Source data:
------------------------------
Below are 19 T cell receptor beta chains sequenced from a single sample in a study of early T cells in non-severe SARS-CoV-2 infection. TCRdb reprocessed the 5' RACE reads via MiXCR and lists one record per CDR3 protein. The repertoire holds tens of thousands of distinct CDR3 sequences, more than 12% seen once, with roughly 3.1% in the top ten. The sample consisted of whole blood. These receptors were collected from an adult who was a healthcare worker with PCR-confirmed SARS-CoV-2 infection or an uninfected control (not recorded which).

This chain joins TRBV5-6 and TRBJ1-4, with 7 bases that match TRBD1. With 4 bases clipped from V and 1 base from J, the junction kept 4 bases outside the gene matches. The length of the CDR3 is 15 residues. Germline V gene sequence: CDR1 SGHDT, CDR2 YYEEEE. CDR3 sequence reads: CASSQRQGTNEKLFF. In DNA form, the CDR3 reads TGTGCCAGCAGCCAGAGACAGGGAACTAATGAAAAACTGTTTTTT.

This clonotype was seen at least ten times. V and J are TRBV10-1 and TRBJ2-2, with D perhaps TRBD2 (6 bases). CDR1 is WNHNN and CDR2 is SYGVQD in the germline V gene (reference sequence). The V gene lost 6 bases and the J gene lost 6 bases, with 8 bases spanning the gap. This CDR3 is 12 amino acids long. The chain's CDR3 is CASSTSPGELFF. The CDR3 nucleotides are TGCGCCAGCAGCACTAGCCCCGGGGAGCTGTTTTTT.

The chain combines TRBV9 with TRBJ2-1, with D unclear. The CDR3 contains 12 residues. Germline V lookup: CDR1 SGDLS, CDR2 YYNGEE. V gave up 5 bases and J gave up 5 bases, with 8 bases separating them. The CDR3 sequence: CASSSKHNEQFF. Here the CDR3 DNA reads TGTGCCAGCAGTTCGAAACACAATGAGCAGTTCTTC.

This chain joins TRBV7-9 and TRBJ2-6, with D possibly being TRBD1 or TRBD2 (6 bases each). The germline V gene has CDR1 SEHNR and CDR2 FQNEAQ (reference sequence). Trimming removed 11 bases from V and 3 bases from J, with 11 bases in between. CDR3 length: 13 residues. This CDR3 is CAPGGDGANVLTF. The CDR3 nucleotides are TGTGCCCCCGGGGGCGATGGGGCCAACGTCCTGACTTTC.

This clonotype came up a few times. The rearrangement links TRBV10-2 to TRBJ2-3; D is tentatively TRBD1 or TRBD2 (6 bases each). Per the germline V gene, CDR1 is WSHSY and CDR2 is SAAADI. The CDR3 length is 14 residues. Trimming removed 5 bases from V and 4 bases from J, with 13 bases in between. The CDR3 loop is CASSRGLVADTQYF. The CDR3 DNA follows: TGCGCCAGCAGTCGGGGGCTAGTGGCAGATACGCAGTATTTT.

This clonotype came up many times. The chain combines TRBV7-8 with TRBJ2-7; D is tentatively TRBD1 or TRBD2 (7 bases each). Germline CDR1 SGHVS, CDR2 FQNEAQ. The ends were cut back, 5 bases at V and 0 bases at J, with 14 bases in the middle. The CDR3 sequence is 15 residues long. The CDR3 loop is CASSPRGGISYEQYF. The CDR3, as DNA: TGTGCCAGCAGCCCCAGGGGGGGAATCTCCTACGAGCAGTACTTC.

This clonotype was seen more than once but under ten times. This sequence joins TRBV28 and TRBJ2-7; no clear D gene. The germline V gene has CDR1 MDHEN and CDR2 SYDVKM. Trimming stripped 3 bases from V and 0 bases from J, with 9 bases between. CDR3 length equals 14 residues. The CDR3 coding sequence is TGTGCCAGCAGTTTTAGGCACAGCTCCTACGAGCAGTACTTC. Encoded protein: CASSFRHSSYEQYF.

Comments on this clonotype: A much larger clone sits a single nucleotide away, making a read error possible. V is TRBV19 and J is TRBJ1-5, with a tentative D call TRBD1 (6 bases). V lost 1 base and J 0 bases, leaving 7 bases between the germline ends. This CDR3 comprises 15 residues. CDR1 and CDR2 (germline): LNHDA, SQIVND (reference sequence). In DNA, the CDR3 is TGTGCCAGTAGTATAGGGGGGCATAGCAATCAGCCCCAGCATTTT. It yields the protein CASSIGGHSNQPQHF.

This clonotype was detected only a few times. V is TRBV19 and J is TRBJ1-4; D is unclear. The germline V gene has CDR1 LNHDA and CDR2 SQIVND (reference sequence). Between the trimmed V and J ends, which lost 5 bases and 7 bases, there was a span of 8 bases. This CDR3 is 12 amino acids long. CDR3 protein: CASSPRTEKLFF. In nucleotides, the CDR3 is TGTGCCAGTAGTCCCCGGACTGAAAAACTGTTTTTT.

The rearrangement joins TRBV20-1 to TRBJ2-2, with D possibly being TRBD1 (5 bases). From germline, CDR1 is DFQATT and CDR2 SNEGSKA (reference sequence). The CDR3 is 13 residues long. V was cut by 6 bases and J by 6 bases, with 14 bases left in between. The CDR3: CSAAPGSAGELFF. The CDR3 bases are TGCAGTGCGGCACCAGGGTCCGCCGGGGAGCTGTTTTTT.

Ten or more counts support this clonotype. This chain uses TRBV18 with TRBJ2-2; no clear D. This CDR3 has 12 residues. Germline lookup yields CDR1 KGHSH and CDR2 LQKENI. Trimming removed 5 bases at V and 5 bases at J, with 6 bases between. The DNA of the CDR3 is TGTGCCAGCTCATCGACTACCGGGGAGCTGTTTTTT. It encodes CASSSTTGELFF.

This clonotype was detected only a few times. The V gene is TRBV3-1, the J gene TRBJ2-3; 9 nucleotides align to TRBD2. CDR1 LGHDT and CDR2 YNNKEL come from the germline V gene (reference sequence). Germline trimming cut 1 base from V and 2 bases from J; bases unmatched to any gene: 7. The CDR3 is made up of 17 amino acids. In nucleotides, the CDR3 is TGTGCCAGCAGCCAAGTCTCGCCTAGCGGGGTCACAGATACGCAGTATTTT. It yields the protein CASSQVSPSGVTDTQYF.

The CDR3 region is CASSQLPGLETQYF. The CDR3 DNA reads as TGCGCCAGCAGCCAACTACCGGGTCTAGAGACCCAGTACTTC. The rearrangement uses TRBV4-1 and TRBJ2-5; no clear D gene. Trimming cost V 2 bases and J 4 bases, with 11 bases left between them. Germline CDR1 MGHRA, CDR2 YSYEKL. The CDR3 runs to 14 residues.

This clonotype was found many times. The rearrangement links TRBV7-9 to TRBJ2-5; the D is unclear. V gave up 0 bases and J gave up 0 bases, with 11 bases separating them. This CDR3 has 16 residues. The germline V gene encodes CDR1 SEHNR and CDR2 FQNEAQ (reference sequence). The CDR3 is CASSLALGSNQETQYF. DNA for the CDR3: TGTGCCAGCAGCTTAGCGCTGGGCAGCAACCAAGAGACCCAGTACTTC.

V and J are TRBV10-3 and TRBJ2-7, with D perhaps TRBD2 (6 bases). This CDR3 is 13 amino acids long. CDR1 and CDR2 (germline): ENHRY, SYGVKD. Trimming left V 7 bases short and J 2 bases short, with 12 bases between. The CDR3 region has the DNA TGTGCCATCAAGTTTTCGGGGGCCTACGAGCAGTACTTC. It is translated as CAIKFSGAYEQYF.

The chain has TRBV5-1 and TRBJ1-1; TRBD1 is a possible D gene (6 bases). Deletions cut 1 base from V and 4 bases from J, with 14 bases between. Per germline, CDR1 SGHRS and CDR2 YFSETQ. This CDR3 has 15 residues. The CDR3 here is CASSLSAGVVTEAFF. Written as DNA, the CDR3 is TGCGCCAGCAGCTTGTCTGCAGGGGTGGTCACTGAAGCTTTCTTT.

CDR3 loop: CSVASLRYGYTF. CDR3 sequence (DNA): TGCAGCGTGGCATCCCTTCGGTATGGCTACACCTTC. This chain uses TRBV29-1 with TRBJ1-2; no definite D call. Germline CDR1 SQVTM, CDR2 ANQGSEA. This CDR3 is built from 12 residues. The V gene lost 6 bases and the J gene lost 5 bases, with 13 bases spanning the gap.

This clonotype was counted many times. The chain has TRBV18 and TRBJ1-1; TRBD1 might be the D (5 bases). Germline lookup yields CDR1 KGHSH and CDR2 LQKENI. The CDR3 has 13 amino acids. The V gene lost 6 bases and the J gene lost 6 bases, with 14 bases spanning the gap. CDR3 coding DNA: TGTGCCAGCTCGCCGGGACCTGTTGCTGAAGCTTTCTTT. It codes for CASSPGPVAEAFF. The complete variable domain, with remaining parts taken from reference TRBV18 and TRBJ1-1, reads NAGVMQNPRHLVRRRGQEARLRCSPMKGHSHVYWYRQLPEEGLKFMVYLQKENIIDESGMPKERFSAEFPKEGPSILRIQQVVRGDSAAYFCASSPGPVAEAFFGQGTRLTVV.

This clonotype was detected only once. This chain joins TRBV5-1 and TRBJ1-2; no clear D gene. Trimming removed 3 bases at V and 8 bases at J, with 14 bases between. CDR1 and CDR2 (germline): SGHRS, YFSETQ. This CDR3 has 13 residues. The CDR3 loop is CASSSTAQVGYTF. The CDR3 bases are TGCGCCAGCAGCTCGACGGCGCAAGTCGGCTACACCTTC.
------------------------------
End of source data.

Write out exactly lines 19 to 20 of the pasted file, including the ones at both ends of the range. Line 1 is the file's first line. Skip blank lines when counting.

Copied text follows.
This clonotype was counted many times. The chain has TRBV18 and TRBJ1-1; TRBD1 might be the D (5 bases). Germline lookup yields CDR1 KGHSH and CDR2 LQKENI. The CDR3 has 13 amino acids. The V gene lost 6 bases and the J gene lost 6 bases, with 14 bases spanning the gap. CDR3 coding DNA: TGTGCCAGCTCGCCGGGACCTGTTGCTGAAGCTTTCTTT. It codes for CASSPGPVAEAFF. The complete variable domain, with remaining parts taken from reference TRBV18 and TRBJ1-1, reads NAGVMQNPRHLVRRRGQEARLRCSPMKGHSHVYWYRQLPEEGLKFMVYLQKENIIDESGMPKERFSAEFPKEGPSILRIQQVVRGDSAAYFCASSPGPVAEAFFGQGTRLTVV.

This clonotype was detected only once. This chain joins TRBV5-1 and TRBJ1-2; no clear D gene. Trimming removed 3 bases at V and 8 bases at J, with 14 bases between. CDR1 and CDR2 (germline): SGHRS, YFSETQ. This CDR3 has 13 residues. The CDR3 loop is CASSSTAQVGYTF. The CDR3 bases are TGCGCCAGCAGCTCGACGGCGCAAGTCGGCTACACCTTC.